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Has there ever been any serious discussion on using the Northwestern University battery when available?

Has there ever been any serious discussion on using the Northwestern University battery when available?

A couple a years ago Northwestern University announced it had invented a new design on the lithium ion battery that due to eternal engineering it would get 10 times the range and recharge 10 times faster than today lithium ion batteries. If reports were accurate, recharging a Model-S would take about 10 minutes and would give the Model-S a 2,300 mile range, more than enough battery power to get from Chicago to Los Angeles without needing to recharge the battey. It also blows away the the range of gasoline cars.

The technology could be seen in the marketplace in the next three to five years, the researchers said.

A paper describing the research is published by the journal Advanced Energy Materials.

“We have found a way to extend a new lithium-ion battery’s charge life by 10 times,” said Harold H. Kung, lead author of the paper. “Even after 150 charges, which would be one year or more of operation, the battery is still five times more effective than lithium-ion batteries on the market today.”
- See more at: http://www.northwestern.edu/newscenter/stories/2011/11/batteries-energy-...

What I'm not sure about is whether it will need 10 times as much electricity to completely charge, which would still be perfectly fine or the same amount of electricity as today's lithium-ion batteries, which will mean "fuel costs" gets down to the gas equivalent of pennies per gallon seen in a slightly higher electric bill as opposed to between $3 and $4 dollars per gallon.

stuey81 | August 15, 2013

i would imagine it would would be implying it could hold 10 times as much capacity in the same storage area, with the added bonus of 10 x faster recharge.....i would imagine it has to do with the anode and cathode being "3d" on the nano scale - my thoughts anyway

Brian H | August 15, 2013

No free miles, 10X the charge.

"eternal engineering"? This I gotta see.

And Teslas run at an equivalent of 0.30 to $1 / gallon depending on power charges.

Here's a more recent article, accessible if you have an institutional affiliation or want to pay for it:

http://onlinelibrary.wiley.com/doi/10.1002/adma.201301530/full

Timo | August 15, 2013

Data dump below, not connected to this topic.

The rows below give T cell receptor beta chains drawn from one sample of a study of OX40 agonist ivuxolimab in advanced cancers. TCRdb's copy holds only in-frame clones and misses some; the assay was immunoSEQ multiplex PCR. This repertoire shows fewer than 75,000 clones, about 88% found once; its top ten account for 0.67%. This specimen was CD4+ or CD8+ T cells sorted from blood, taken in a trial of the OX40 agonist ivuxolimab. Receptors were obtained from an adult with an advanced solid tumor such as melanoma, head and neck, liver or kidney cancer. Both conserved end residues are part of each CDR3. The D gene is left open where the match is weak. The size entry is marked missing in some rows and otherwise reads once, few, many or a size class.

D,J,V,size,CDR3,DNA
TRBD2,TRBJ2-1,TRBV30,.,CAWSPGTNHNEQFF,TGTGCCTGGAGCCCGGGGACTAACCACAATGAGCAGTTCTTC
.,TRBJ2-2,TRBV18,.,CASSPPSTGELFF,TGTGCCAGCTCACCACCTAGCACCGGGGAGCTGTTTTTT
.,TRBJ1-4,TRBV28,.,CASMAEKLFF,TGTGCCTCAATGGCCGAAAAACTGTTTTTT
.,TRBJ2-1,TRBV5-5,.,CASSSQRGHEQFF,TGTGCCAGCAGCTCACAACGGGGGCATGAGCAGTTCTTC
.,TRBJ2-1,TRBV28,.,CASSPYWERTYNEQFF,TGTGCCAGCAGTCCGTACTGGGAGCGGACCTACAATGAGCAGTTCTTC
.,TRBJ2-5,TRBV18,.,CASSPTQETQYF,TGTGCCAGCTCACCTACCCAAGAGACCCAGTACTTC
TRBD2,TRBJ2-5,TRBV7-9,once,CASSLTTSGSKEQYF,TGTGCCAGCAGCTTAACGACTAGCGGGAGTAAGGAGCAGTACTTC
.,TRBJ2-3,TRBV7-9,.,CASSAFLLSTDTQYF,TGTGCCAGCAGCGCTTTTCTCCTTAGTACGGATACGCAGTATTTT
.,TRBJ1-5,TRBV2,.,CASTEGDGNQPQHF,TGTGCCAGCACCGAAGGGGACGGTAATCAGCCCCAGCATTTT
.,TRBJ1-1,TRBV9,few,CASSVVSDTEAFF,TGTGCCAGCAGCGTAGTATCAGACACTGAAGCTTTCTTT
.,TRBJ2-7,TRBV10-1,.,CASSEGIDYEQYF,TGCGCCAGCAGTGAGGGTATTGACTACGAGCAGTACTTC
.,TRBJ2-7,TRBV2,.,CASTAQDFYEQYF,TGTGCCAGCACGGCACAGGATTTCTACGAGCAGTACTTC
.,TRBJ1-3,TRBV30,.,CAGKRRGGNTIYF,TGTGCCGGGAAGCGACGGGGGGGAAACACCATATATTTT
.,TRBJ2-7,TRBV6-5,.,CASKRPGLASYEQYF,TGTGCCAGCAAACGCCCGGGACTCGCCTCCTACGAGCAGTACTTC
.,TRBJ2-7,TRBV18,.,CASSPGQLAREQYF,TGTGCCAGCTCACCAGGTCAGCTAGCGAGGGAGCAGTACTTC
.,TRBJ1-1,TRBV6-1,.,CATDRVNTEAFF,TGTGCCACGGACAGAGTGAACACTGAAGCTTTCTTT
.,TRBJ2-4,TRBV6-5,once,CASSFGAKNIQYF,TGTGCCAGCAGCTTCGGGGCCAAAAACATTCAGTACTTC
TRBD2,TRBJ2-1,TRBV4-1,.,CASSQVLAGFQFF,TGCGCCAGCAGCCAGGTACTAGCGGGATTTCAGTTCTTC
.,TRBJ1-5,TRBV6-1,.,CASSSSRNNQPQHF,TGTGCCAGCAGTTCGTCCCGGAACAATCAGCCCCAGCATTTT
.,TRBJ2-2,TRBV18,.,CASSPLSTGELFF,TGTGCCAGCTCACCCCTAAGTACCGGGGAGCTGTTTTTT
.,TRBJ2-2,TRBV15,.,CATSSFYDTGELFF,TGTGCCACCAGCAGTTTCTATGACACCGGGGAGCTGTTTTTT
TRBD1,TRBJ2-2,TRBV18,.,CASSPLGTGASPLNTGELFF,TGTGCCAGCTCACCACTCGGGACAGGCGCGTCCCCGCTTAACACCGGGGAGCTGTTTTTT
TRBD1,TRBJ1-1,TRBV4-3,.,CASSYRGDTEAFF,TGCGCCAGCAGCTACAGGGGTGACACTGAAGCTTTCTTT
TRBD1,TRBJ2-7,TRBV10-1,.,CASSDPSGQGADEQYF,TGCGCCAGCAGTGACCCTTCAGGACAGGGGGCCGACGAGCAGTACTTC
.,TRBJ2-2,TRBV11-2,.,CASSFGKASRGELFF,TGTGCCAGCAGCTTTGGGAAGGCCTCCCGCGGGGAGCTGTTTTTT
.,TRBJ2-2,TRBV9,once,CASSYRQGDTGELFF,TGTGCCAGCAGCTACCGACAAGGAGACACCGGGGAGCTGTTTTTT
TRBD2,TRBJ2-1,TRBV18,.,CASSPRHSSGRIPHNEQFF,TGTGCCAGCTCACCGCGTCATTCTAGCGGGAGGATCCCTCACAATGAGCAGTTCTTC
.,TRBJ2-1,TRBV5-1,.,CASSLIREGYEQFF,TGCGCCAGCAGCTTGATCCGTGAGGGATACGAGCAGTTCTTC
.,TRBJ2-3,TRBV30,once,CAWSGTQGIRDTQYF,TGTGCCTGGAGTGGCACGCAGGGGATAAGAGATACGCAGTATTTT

Capacity of those drops fast initially: after 100 cycles it's just about 4/3 of normal graphite anode, and that's just anode, not the full battery.

OTOH 100 cycles is something like 40000 miles with those and after that it loses capacity rather slowly.

Brian H | August 15, 2013

4/3 is a drop?

Timo | August 15, 2013

Yes, initial capacity is much higher, more than double IIRC.

Energy_Freedom | August 16, 2013

No free miles, 10X the charge.

"eternal engineering"? This I gotta see.

And Teslas run at an equivalent of 0.30 to $1 / gallon depending on power charges.

Free miles would be a bonus thinking there were 2 possibilities on how the Northwestern University works:

- Either it increases the storage capacity for similar sized batteries 10 fold

- or it makes a similar sized battery 10 times more efficient.

If its the later then equipped with this battery, Tesla cars would get the equivalent of .03 cents a gallon fuel expense. But even is its still .30 cents a gallon cost equivalent to recharge, having a 2,300 mile range is still a major breakthrough.

Vawlkus | August 16, 2013

Tesla uses proven tech. As soon as this gets proven in industry, they'll start using it. Not 'till then.

Timo | August 16, 2013

Ten times more efficient when efficiency is already 98+% would be bit under 2% improvement.

Also it isn't tenfold increase in capacity. That's just marketing talk comparing this new tech to something old saying it is current tech. Even getting the theoretical max from Silicon you could not get tenfold improvement over best current batteries. Not anymore.